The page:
Fender & Rickenbacker: Still Stringin’ Us Along
The Fender Jaguar. The Rickenbacker bass. Chances are, even if you don’t play the guitar, you’ve heard the names Fender and Rickenbacker. They’ve been around for a long time, and if you like music, you’ve listened to songs played on these brands of guitars.
While Rickenbacker is legendary primarily for its bass guitars (such as the ’74 featured here-a favorite of RUSH lead vocalist Geddy Lee), the company actually manufactured the world’s first electric guitars, back in 1932. The brand’s loyalists include (on electric guitar) Pete Townshend of The Who. Tom Petty, Suzanna Hofts of The Bangles, Robin Zander of Cheap Trick, and John Fogerty, whose work gets covered here, 45 years after it debuted in April 1969. But the enduring appeal of the Rickenbacker is still it’s legendary line of basses, with artists such as Black Sabbath’s Geezer Butler, John Deacon (QUEEN), John Entwistle (The WHO), Peter Hook (Joy Division/New Order), Phil Lynott (Thin Lizzy), John Taylor (Duran Duran), Bill Wyman (Rolling Stones), and a rather popular singer/songwriter by the name of Paul McCartney, from a little English band I’m sure a few of you have heard of, who rock out on ’em.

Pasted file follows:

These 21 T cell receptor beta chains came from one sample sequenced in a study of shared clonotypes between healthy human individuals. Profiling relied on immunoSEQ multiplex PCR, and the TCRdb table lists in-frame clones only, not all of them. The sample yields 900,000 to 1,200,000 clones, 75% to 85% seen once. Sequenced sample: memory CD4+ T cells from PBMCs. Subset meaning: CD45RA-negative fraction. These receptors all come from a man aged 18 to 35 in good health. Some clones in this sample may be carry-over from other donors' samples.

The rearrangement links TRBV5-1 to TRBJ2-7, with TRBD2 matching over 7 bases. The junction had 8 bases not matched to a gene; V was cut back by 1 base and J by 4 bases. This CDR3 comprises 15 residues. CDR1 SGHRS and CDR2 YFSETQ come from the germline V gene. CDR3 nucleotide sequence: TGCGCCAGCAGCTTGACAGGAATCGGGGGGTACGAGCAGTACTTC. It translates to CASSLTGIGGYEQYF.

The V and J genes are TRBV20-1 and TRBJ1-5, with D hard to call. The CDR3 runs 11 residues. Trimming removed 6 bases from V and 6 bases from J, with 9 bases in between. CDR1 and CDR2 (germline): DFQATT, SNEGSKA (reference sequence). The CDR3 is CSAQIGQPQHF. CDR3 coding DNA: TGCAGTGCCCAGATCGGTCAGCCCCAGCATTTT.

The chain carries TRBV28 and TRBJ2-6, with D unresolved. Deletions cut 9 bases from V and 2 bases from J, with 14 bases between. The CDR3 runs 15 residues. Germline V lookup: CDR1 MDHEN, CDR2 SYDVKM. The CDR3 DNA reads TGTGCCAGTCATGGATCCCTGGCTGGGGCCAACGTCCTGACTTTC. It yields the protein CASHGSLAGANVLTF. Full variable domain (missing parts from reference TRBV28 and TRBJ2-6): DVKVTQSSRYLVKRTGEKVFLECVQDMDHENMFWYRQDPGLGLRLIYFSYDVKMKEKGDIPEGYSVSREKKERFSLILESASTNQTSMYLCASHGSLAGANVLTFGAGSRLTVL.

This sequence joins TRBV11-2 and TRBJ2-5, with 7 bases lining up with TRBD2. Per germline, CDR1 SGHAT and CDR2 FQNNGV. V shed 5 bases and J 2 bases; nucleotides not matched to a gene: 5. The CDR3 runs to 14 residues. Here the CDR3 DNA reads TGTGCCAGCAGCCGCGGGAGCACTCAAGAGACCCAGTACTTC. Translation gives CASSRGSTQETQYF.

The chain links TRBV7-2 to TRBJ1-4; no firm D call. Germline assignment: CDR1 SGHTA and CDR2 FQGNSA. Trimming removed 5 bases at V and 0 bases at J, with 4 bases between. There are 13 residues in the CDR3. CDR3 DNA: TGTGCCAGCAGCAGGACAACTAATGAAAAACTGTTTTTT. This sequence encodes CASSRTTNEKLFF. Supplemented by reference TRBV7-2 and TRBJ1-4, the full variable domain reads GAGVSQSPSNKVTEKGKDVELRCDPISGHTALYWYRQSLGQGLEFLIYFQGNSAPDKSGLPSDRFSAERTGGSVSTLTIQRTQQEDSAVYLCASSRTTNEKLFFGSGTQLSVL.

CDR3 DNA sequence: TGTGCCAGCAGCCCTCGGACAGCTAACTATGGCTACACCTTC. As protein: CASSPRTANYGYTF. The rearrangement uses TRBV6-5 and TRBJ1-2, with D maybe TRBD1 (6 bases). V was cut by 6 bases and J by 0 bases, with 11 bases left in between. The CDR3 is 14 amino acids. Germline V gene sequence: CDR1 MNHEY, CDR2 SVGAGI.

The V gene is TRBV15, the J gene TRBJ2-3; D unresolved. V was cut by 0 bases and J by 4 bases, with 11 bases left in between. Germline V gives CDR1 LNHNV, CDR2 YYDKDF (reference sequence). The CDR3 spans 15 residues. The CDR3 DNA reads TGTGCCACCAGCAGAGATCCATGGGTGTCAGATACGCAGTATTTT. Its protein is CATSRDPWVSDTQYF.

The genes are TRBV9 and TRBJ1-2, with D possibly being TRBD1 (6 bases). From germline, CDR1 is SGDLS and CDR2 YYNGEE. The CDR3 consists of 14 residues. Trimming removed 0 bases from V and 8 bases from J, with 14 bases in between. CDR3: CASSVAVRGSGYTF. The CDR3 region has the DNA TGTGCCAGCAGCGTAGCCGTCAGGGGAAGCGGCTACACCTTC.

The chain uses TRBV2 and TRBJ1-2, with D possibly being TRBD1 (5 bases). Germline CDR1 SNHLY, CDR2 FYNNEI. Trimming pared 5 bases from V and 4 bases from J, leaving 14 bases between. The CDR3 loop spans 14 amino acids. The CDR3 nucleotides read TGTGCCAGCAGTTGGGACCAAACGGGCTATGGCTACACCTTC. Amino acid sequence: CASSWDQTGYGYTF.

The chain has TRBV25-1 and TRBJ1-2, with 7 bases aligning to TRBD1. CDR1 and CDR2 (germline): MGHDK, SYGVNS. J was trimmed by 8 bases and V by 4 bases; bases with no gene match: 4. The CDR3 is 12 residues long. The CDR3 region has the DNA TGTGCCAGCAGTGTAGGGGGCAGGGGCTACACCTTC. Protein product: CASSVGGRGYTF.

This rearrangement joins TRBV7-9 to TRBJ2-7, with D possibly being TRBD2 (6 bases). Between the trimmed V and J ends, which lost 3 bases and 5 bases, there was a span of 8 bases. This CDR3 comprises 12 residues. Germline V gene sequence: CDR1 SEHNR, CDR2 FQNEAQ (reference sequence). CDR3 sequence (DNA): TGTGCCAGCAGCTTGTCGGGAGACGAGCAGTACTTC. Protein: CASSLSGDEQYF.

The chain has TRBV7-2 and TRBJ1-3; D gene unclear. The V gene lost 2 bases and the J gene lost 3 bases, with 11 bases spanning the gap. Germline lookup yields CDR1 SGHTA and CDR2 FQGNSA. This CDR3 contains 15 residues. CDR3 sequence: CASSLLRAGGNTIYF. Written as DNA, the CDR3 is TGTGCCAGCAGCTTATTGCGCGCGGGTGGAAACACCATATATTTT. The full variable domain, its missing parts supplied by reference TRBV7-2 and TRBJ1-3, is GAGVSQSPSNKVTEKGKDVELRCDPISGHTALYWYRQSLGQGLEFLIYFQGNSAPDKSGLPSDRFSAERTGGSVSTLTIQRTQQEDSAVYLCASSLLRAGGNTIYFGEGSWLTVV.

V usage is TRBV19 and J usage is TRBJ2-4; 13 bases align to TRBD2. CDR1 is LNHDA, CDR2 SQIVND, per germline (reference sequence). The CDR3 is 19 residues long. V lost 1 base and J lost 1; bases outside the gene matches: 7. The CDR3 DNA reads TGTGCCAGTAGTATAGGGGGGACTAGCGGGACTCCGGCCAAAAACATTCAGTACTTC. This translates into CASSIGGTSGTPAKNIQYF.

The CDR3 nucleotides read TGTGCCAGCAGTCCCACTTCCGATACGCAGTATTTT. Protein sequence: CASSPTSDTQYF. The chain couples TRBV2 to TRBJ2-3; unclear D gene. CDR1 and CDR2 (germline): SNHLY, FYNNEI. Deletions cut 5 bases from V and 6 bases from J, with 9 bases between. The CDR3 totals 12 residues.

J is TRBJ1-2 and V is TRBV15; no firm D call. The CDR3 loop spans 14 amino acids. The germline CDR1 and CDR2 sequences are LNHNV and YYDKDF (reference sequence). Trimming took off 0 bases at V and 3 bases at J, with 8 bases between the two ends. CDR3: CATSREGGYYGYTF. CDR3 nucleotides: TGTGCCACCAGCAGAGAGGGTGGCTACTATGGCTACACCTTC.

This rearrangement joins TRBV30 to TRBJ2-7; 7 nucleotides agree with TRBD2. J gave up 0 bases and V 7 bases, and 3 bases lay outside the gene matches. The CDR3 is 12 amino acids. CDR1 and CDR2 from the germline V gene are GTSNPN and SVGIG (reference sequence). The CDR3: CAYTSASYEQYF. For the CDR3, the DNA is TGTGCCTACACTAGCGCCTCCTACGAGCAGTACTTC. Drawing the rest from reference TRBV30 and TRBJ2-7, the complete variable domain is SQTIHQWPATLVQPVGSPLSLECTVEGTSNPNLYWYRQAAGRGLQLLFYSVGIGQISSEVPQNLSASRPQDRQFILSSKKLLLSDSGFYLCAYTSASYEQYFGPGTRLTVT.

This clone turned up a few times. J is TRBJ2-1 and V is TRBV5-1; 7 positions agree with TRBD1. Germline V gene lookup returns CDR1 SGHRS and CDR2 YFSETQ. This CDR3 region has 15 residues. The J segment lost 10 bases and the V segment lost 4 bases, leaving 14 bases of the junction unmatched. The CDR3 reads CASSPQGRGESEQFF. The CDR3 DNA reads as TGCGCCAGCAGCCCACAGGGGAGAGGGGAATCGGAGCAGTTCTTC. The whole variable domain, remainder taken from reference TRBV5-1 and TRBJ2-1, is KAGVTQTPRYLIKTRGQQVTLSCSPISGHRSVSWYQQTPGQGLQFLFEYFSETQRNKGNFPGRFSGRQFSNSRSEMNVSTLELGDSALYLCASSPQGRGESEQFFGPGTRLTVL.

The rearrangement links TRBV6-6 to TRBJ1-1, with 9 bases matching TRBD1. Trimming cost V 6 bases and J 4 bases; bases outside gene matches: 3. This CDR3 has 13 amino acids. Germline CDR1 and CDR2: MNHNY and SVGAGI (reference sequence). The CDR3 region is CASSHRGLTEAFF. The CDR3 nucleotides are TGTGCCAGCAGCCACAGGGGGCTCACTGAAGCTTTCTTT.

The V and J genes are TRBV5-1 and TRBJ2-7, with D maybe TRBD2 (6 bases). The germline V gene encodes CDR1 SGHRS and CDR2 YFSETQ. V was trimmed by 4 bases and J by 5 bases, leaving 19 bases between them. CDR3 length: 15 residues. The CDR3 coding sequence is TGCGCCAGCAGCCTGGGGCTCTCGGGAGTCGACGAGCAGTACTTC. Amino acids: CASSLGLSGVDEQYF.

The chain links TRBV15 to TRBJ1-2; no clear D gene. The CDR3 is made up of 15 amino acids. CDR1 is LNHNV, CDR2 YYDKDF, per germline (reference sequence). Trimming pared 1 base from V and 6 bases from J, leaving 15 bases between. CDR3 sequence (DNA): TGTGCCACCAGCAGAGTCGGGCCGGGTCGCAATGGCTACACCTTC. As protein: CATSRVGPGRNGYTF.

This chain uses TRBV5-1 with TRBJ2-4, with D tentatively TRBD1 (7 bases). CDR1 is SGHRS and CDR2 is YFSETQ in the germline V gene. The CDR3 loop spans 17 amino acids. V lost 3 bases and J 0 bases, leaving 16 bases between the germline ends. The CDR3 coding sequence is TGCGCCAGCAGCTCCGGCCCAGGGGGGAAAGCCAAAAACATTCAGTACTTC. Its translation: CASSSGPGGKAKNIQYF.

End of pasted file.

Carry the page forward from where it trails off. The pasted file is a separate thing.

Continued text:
Some musicians are attached to their instruments like they’re a limb—a part of their body they weren’t born with, but may as well have been. Fender’s list includes a Rock and Roll Hall of Fame Who’s Who which includes Eric Clapton, surf guitar legend Dick Dale, Bob Dylan, The Edge (U2), David Gilmour (Pink Floyd), Mark Knopfler (Dire Straits), Johnny Marr (The Smiths), and the man who set the world on fire when he set his Strat ablaze at the 1967 Monterey Pop Festival, Jimi Hendrix.
Of course, many players play several models of guitar, such as the Strat, Jaguar and Telecaster, but there’s a reason many top players find the model they love and remain loyal to it. When it ain’t broke—don’t fix it.
In 1969, the year the featured Fender Jaguar rolled off the line, John Fogerty and his Creedence Clearwater Revival bandmates recorded “Bad Moon Rising”, which is number 364 on Rolling Stone‘s Top 500 Songs of All Time. There’s a reason this track remains popular today, showing up in movies, being played by bands whose members hadn’t even been born when it was first released, and classic rock stations worldwide, nearly 50 years after it first dropped. We hope this cover takes you back, but really, we just wanted a chance to show off the guitars.